This is a guest post by Benny Seda-Galarza of the Office of Communications.
The Library of Congress recently acquired the Codex Quetzalecatzin, one of the most important indigenous manuscripts from the earliest history of America to become available in the last century.
The Codex Quetzalecatzin, an extremely rare Mesoamerican manuscript acquired by the Library’s Geography and Map Division, explores the extent, the people and the history of northern Oaxaca and Southern Puebla in Mexico.
Held in private collections for more than 100 years, the codex has been digitally preserved by the Library and made available to the public online for the first time.
The codex shows churches, Spanish place names, roads and other images suggesting a community adapting to Spanish rule.
Also known as the Mapa de Ecatepec-Huitziltepec, the codex is an example of manuscripts that were made largely by indigenous painters and scribes. The manuscript belongs to a larger group of interrelated pictographic documents, called the “Pinome Group.” The manuscripts include the Tecamachalco Canvas, Cuevas Codices and Fragmented Codex, which together represent the history of the region.
This codex dates from 1593, a time when many cartographic histories were being produced as part of a Spanish royal investigation into the human and community resources of the American colonies. As with many period manuscripts of the indigenous Nahua peoples, the Codex Quetzalecatzin depicts the local community at an important point in its history, and the iconography that makes up the map reflects Spanish influence.
“The codex shows graphically the kinds of cultural interactions taking place at an important moment in American history,” said John Hessler, curator of the Library’s Jay I. Kislak Collection of the culture and history of the early Americas. “In a sense, we see the birth of what would be the start of what we would come to know as the Americas.”
Due to the chronological system used in the manuscript, this document can be placed at the end of the 16th century. The periods in which each governor ruled are depicted with symbolic blue dots representing years and flags representing units of 20 years. This system is also applied in other Pinome Group documents.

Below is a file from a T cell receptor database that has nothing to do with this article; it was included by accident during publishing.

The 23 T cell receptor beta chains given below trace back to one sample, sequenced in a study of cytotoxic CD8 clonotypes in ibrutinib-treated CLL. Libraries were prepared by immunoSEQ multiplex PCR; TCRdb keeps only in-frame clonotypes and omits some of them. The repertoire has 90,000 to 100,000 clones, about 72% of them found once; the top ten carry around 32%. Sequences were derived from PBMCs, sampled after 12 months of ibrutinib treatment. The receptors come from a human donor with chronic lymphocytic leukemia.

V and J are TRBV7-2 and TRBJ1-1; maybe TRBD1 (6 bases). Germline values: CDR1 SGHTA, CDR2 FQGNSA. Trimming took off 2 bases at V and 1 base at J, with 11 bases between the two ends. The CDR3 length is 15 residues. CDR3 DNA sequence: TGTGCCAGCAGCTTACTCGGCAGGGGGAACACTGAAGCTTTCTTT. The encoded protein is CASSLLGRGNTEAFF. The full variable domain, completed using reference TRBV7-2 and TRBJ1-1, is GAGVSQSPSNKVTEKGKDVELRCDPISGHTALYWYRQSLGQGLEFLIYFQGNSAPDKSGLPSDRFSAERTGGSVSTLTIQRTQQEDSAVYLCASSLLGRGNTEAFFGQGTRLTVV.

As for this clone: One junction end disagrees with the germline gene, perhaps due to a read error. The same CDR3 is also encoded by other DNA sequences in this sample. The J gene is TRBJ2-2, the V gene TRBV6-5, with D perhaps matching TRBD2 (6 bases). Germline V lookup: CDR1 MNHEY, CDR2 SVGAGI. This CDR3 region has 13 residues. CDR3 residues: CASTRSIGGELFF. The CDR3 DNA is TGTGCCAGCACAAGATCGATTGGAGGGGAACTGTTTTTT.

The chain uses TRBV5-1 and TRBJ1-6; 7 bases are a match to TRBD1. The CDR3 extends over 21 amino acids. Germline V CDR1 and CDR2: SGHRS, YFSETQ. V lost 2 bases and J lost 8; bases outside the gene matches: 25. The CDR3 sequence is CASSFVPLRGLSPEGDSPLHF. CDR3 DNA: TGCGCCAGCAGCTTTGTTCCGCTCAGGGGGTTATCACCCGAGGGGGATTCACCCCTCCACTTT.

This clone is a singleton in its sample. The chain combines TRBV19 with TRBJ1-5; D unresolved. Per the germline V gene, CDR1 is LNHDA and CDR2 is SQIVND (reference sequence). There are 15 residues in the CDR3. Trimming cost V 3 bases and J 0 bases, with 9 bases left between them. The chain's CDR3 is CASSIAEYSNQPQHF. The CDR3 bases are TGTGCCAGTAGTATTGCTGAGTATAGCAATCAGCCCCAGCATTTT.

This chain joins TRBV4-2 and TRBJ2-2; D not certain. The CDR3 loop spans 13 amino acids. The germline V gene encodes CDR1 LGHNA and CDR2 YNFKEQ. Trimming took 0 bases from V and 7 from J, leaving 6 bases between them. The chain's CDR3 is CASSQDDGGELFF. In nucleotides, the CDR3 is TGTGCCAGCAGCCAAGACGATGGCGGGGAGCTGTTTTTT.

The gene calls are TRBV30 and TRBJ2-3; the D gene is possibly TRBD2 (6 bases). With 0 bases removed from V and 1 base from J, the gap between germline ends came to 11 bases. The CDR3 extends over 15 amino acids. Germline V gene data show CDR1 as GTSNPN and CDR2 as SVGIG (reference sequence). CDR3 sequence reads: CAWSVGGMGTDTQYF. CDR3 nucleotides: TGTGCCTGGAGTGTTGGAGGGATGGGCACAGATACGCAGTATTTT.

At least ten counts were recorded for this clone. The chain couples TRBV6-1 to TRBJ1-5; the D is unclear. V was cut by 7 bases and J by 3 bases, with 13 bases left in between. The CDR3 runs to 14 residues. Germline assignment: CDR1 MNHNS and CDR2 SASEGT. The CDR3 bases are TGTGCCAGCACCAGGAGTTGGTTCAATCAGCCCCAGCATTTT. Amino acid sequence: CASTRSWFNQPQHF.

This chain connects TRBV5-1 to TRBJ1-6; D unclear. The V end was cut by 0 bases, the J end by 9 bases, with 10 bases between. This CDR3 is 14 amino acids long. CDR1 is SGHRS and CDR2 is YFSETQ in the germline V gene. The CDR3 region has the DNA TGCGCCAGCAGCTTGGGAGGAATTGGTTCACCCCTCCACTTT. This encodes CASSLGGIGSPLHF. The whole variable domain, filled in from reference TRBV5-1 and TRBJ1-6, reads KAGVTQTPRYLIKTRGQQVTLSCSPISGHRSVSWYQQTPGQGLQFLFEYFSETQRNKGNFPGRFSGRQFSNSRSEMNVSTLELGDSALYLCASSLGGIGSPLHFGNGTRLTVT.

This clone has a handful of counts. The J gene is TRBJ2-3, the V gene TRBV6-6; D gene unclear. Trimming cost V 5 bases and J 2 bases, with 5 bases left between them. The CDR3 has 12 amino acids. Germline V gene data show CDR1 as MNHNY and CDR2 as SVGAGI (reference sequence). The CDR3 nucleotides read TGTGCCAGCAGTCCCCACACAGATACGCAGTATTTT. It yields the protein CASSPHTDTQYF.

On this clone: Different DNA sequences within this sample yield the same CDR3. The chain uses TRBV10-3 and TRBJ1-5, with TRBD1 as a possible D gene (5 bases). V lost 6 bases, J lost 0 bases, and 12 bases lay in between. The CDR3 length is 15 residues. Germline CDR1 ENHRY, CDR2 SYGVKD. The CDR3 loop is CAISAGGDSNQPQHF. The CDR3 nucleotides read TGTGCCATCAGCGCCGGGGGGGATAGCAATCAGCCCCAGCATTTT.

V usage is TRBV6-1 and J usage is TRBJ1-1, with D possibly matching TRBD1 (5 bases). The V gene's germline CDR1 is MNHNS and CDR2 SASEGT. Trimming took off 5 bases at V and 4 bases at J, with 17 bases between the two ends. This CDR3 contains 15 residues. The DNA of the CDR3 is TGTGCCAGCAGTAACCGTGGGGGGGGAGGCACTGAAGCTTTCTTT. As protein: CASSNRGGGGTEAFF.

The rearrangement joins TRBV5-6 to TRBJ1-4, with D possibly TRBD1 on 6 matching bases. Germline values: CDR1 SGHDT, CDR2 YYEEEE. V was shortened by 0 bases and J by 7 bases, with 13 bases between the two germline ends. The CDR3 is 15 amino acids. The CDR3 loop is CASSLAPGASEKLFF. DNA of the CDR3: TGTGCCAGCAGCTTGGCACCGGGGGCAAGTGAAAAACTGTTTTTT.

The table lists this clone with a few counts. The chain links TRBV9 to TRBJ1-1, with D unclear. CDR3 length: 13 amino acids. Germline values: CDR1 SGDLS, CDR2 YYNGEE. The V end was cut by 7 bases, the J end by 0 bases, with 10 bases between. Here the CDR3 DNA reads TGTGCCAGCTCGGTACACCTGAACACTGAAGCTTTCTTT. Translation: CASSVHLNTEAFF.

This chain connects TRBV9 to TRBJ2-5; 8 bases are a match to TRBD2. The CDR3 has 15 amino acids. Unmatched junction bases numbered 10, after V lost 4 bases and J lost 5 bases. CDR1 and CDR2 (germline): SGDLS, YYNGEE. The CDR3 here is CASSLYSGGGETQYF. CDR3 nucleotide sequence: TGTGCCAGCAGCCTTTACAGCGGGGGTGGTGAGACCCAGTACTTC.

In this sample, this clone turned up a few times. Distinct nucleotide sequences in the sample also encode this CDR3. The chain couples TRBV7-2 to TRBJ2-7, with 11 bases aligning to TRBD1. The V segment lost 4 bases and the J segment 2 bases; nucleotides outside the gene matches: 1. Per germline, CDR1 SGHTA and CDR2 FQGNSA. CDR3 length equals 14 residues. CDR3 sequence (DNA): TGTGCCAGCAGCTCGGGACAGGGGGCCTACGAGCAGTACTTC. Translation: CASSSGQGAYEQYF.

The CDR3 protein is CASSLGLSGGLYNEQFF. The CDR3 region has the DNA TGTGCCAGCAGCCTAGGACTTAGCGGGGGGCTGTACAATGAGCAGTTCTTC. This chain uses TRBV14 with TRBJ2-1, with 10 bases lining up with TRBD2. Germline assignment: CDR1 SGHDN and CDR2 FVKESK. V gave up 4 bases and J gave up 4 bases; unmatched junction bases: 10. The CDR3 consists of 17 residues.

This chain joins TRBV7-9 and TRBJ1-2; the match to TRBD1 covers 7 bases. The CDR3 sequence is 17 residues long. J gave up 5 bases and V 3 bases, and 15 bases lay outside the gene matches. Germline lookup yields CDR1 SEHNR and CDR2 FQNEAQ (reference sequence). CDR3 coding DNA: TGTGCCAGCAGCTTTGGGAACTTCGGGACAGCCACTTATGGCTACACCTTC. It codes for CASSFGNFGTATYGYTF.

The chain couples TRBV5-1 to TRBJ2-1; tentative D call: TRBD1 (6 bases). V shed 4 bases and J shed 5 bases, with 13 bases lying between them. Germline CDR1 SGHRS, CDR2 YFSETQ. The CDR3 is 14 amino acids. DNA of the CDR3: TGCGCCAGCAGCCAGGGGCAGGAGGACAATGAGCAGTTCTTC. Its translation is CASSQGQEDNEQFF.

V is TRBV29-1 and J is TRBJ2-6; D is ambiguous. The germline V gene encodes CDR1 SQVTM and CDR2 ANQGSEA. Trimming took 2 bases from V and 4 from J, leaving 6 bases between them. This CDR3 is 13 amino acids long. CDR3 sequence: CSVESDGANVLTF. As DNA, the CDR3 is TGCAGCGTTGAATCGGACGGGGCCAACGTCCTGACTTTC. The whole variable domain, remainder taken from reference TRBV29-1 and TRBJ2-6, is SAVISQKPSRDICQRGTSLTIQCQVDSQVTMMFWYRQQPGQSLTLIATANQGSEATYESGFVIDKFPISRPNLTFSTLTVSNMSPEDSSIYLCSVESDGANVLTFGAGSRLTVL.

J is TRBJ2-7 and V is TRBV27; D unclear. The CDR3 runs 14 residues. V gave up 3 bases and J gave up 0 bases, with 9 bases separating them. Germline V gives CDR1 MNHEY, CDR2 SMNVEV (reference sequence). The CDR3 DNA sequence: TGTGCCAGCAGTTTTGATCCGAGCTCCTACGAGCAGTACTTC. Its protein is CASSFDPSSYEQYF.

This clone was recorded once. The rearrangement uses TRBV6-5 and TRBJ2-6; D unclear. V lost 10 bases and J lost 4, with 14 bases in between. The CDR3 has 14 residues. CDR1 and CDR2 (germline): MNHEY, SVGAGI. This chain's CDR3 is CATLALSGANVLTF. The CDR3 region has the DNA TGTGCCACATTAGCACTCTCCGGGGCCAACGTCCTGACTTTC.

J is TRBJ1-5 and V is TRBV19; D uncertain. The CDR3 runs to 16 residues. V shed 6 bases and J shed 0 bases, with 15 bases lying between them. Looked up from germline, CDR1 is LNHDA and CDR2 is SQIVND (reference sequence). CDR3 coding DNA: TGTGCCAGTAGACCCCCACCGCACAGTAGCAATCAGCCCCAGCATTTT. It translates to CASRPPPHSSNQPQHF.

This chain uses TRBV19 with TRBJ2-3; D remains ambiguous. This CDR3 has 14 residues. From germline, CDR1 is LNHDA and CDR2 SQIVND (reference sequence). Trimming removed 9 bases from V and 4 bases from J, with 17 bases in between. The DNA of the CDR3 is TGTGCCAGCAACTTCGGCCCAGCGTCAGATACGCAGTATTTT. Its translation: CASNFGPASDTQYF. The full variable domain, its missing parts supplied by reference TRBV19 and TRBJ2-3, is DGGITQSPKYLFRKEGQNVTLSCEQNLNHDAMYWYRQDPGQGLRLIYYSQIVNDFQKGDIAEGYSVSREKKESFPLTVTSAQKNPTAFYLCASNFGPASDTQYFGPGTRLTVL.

The codex is divided into two halves. The left half, framed by representations of mountains in shades of green and blue, deals with the genealogy, land ownership and properties of the family line known as de Leon. With Aztec stylized graphics, the map illustrates the family’s descent from Lord-11 Quetzalecatzin, who in 1480 was the region’s major political leader. The genealogy of the rulers begins from above with the oldest pre-Hispanic rulers and goes to the bottom of the document to end with the latest of the 16th century.
Lord-11 Quetzalecatzin (in red) sits in a jaguar fur chair with a gray scarf on his neck.
The right half shows a community adapting to Spanish law with churches and Spanish names. In the codex, certain features that point to indigenous authorship include pre-Hispanic stylistics, such as symbols for rivers, roads and pathways and hieroglyphic writing. The marginal notations with alphabetic writing using the Latin alphabet and the names of some of the indigenous elites, such as don Alonso and don Matheo, are clues to its colonial-era composition.
Nahuatl, known historically as Aztec, is a language or group of languages of the Uto-Aztecan language family. Varieties of Nahuatl are spoken by an estimated 1.5 million Nahua peoples, most of whom live in central Mexico. A large body of literature in Nahuatl, produced by the Aztecs, survives from the 16th century, recorded in an orthography that was introduced by Spanish priests. All Nahuan languages are indigenous to Mesoamerica.
The name Quetzalecatzin is composed of two indigenous words that come from the Nahuatl: “ecatl,” which means air, and “quetzal,” a bird of peculiar and beautiful plumage that inhabits the mountainous jungle in central-tropical zones. The quetzal played an important role during the period—kings and high priests adorned their heads with headdresses or crowns with its feathers. The Nahuas, like many
primitive indigenous peoples, deified the elements.
The codex’s provenance is well documented. The Library acquired the manuscript from the collections of Charles Ratton and Guy Ladriere in France. From previous owners like William Randolph Hearst, who also owned the Jefferson Bible, to the first Viscount Cowdray, the codex can be traced into the 19th century.